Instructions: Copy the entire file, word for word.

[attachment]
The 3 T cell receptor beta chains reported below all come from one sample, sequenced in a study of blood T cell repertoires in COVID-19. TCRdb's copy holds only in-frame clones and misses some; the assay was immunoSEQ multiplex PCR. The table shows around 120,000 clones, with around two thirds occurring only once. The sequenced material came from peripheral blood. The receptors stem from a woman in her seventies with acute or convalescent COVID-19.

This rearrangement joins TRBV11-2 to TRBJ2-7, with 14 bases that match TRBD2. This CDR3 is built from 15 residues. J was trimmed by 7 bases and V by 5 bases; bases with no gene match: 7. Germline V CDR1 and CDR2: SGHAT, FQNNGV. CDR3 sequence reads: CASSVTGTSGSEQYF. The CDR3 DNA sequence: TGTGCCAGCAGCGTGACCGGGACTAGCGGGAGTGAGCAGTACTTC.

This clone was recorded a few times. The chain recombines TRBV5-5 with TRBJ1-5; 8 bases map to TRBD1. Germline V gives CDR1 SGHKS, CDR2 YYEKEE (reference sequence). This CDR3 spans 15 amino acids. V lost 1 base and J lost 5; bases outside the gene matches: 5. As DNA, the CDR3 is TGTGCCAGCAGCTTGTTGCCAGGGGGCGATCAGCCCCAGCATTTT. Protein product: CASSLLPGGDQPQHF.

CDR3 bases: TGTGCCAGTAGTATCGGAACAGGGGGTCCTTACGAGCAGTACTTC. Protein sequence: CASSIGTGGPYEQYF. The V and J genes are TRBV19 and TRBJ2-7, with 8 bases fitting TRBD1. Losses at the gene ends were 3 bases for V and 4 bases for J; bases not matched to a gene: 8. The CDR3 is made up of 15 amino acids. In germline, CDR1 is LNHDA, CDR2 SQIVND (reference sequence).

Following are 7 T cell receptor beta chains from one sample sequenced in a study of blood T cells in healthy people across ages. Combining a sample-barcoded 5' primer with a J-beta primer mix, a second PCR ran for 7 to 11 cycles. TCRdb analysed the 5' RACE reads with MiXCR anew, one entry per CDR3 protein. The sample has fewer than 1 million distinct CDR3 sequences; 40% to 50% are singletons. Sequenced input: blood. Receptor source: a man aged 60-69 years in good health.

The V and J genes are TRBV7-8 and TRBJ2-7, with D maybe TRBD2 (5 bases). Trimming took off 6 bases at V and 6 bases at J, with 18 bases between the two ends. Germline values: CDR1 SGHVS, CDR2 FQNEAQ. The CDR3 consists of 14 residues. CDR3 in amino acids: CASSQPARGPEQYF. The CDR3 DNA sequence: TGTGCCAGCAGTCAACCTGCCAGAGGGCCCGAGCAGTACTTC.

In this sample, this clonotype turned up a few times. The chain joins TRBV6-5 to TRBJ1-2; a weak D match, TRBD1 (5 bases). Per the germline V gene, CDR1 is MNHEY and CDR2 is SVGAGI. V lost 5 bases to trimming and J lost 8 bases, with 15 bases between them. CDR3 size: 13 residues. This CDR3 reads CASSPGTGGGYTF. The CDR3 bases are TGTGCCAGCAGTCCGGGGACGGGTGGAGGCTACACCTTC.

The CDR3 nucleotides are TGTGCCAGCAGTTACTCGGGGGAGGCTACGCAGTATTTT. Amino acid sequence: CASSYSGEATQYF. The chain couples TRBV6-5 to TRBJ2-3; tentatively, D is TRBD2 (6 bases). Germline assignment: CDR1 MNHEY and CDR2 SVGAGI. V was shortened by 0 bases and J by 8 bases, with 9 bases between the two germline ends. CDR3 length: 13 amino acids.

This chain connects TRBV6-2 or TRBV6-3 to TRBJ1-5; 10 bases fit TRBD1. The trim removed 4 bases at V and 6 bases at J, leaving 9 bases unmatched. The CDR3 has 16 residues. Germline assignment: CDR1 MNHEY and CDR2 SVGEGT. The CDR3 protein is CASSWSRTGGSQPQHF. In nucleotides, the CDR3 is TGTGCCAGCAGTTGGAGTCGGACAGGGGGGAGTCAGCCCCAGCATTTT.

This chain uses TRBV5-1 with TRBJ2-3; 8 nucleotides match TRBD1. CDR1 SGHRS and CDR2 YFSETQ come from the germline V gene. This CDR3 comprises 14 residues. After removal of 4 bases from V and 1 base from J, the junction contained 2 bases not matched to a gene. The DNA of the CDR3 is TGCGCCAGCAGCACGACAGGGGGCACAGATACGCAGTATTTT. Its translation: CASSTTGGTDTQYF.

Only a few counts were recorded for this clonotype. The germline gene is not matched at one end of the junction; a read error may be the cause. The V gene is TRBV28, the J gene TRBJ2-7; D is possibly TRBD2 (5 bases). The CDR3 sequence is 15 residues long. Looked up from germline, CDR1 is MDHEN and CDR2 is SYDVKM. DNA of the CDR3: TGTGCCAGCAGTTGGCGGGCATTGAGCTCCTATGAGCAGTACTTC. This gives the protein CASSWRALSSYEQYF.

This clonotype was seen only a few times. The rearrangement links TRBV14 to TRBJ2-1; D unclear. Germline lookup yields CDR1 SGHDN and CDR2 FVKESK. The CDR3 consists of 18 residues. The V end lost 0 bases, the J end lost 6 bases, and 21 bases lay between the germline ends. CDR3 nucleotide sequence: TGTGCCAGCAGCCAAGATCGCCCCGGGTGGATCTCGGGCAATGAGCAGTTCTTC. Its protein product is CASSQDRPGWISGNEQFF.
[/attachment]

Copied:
The 3 T cell receptor beta chains reported below all come from one sample, sequenced in a study of blood T cell repertoires in COVID-19. TCRdb's copy holds only in-frame clones and misses some; the assay was immunoSEQ multiplex PCR. The table shows around 120,000 clones, with around two thirds occurring only once. The sequenced material came from peripheral blood. The receptors stem from a woman in her seventies with acute or convalescent COVID-19.

This rearrangement joins TRBV11-2 to TRBJ2-7, with 14 bases that match TRBD2. This CDR3 is built from 15 residues. J was trimmed by 7 bases and V by 5 bases; bases with no gene match: 7. Germline V CDR1 and CDR2: SGHAT, FQNNGV. CDR3 sequence reads: CASSVTGTSGSEQYF. The CDR3 DNA sequence: TGTGCCAGCAGCGTGACCGGGACTAGCGGGAGTGAGCAGTACTTC.

This clone was recorded a few times. The chain recombines TRBV5-5 with TRBJ1-5; 8 bases map to TRBD1. Germline V gives CDR1 SGHKS, CDR2 YYEKEE (reference sequence). This CDR3 spans 15 amino acids. V lost 1 base and J lost 5; bases outside the gene matches: 5. As DNA, the CDR3 is TGTGCCAGCAGCTTGTTGCCAGGGGGCGATCAGCCCCAGCATTTT. Protein product: CASSLLPGGDQPQHF.

CDR3 bases: TGTGCCAGTAGTATCGGAACAGGGGGTCCTTACGAGCAGTACTTC. Protein sequence: CASSIGTGGPYEQYF. The V and J genes are TRBV19 and TRBJ2-7, with 8 bases fitting TRBD1. Losses at the gene ends were 3 bases for V and 4 bases for J; bases not matched to a gene: 8. The CDR3 is made up of 15 amino acids. In germline, CDR1 is LNHDA, CDR2 SQIVND (reference sequence).

Following are 7 T cell receptor beta chains from one sample sequenced in a study of blood T cells in healthy people across ages. Combining a sample-barcoded 5' primer with a J-beta primer mix, a second PCR ran for 7 to 11 cycles. TCRdb analysed the 5' RACE reads with MiXCR anew, one entry per CDR3 protein. The sample has fewer than 1 million distinct CDR3 sequences; 40% to 50% are singletons. Sequenced input: blood. Receptor source: a man aged 60-69 years in good health.

The V and J genes are TRBV7-8 and TRBJ2-7, with D maybe TRBD2 (5 bases). Trimming took off 6 bases at V and 6 bases at J, with 18 bases between the two ends. Germline values: CDR1 SGHVS, CDR2 FQNEAQ. The CDR3 consists of 14 residues. CDR3 in amino acids: CASSQPARGPEQYF. The CDR3 DNA sequence: TGTGCCAGCAGTCAACCTGCCAGAGGGCCCGAGCAGTACTTC.

In this sample, this clonotype turned up a few times. The chain joins TRBV6-5 to TRBJ1-2; a weak D match, TRBD1 (5 bases). Per the germline V gene, CDR1 is MNHEY and CDR2 is SVGAGI. V lost 5 bases to trimming and J lost 8 bases, with 15 bases between them. CDR3 size: 13 residues. This CDR3 reads CASSPGTGGGYTF. The CDR3 bases are TGTGCCAGCAGTCCGGGGACGGGTGGAGGCTACACCTTC.

The CDR3 nucleotides are TGTGCCAGCAGTTACTCGGGGGAGGCTACGCAGTATTTT. Amino acid sequence: CASSYSGEATQYF. The chain couples TRBV6-5 to TRBJ2-3; tentatively, D is TRBD2 (6 bases). Germline assignment: CDR1 MNHEY and CDR2 SVGAGI. V was shortened by 0 bases and J by 8 bases, with 9 bases between the two germline ends. CDR3 length: 13 amino acids.

This chain connects TRBV6-2 or TRBV6-3 to TRBJ1-5; 10 bases fit TRBD1. The trim removed 4 bases at V and 6 bases at J, leaving 9 bases unmatched. The CDR3 has 16 residues. Germline assignment: CDR1 MNHEY and CDR2 SVGEGT. The CDR3 protein is CASSWSRTGGSQPQHF. In nucleotides, the CDR3 is TGTGCCAGCAGTTGGAGTCGGACAGGGGGGAGTCAGCCCCAGCATTTT.

This chain uses TRBV5-1 with TRBJ2-3; 8 nucleotides match TRBD1. CDR1 SGHRS and CDR2 YFSETQ come from the germline V gene. This CDR3 comprises 14 residues. After removal of 4 bases from V and 1 base from J, the junction contained 2 bases not matched to a gene. The DNA of the CDR3 is TGCGCCAGCAGCACGACAGGGGGCACAGATACGCAGTATTTT. Its translation: CASSTTGGTDTQYF.

Only a few counts were recorded for this clonotype. The germline gene is not matched at one end of the junction; a read error may be the cause. The V gene is TRBV28, the J gene TRBJ2-7; D is possibly TRBD2 (5 bases). The CDR3 sequence is 15 residues long. Looked up from germline, CDR1 is MDHEN and CDR2 is SYDVKM. DNA of the CDR3: TGTGCCAGCAGTTGGCGGGCATTGAGCTCCTATGAGCAGTACTTC. This gives the protein CASSWRALSSYEQYF.

This clonotype was seen only a few times. The rearrangement links TRBV14 to TRBJ2-1; D unclear. Germline lookup yields CDR1 SGHDN and CDR2 FVKESK. The CDR3 consists of 18 residues. The V end lost 0 bases, the J end lost 6 bases, and 21 bases lay between the germline ends. CDR3 nucleotide sequence: TGTGCCAGCAGCCAAGATCGCCCCGGGTGGATCTCGGGCAATGAGCAGTTCTTC. Its protein product is CASSQDRPGWISGNEQFF.